Businesses like Winstron, Onkyo, Velocity Micro, General Dynamics Itronix, and HTC have signed agreements with Microsoft to pay listening fees for each Android device sold while Barnes & Noble, Motorola, and Samsung have been sued to continue adding to these ranks. Drummond notes that a single smartphone might involve as many as 250,000 of what he calls “largely questionable” patent claims, where Google’s competitors, Drummond continues, “competitors want to impose a “tax” for these dubious patents that makes Android devices more expensive for consumers.”

What this means, if what Drummond says is true, is that instead of creating new devices with innovative features to compete with Google, its competitors are fighting through litigation. Drummond continues by noting that this “anti-competitive” strategy is taking the cost of patents and driving it WAY beyond what they’re “really worth.” For example the Notel patent portfolio recently sold for nearly five times what it was estimated at pre-auction: $1 billion to $4.5 billion at the hammer fall. Drummond notes though that “the law frowns on the accumulation of dubious patents for anti-competitive means” and that therefore as these purchases of patents and suing of manufacturers is likely to draw regulatory scrutiny and this “patent bubble” will pop.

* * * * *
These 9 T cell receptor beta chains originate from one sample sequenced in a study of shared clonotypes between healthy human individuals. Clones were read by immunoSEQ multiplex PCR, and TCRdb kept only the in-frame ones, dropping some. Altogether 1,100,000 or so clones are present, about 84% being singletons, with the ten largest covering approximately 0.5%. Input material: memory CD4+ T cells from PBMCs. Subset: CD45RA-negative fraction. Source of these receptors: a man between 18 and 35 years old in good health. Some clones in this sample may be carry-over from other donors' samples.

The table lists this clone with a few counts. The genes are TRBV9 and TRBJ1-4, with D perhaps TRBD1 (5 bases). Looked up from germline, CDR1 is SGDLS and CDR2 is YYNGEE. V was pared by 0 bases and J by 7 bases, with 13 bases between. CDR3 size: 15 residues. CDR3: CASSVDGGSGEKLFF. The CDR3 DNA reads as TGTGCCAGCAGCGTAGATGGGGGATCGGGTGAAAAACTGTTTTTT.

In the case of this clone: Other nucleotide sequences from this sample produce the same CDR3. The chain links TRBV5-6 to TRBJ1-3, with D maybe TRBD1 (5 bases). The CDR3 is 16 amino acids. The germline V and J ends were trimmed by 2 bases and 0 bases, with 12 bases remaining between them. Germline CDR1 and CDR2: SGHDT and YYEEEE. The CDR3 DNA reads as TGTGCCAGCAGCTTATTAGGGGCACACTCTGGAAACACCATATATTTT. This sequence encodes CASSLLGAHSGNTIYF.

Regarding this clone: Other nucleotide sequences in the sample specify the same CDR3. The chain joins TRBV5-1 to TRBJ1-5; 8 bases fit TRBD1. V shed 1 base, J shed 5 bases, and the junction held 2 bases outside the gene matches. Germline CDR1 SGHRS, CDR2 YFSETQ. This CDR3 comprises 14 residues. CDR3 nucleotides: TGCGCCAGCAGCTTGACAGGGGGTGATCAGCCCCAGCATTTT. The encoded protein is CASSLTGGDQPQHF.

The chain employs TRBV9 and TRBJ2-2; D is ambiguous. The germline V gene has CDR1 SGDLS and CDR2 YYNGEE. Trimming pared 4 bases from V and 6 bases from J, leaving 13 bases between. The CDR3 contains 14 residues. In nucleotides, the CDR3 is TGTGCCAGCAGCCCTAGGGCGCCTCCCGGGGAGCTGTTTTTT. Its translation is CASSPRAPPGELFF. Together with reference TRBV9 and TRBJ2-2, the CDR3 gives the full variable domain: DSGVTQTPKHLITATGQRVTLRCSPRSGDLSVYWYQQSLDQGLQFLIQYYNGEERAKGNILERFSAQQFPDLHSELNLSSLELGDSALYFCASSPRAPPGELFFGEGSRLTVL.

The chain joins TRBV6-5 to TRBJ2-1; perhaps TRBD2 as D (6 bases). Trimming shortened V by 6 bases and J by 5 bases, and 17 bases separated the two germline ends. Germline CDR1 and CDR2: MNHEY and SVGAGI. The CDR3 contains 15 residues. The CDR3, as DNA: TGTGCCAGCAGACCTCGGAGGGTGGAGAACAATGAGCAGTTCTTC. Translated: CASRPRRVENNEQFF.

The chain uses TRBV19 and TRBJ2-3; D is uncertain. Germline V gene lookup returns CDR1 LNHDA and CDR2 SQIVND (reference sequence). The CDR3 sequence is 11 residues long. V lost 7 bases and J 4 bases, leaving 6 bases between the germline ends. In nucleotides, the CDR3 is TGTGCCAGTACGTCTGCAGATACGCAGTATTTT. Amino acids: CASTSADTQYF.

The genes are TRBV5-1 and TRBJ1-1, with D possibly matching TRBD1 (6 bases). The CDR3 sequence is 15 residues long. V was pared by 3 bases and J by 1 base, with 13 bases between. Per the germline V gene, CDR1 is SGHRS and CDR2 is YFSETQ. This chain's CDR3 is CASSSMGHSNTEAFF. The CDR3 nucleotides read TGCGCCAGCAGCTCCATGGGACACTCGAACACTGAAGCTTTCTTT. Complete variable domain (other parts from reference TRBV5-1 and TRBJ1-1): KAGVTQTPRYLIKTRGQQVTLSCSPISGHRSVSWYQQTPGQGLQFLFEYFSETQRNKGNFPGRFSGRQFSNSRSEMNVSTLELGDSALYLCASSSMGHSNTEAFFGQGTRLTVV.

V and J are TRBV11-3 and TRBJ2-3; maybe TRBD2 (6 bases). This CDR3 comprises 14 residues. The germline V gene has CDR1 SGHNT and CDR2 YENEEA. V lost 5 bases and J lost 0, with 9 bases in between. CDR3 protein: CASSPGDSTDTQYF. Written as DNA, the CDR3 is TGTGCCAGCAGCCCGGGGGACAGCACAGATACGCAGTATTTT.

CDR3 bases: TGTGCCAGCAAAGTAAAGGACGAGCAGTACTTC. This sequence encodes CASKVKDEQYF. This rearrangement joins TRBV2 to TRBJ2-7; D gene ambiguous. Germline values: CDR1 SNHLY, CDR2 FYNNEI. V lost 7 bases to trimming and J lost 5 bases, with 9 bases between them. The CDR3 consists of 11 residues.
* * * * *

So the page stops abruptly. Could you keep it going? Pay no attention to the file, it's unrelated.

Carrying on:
Drummond concludes his public statement with the following:

We’re not naive; technology is a tough and ever-changing industry and we work very hard to stay focused on our own business and make better products. But in this instance we thought it was important to speak out and make it clear that we’re determined to preserve Android as a competitive choice for consumers, by stopping those who are trying to strangle it.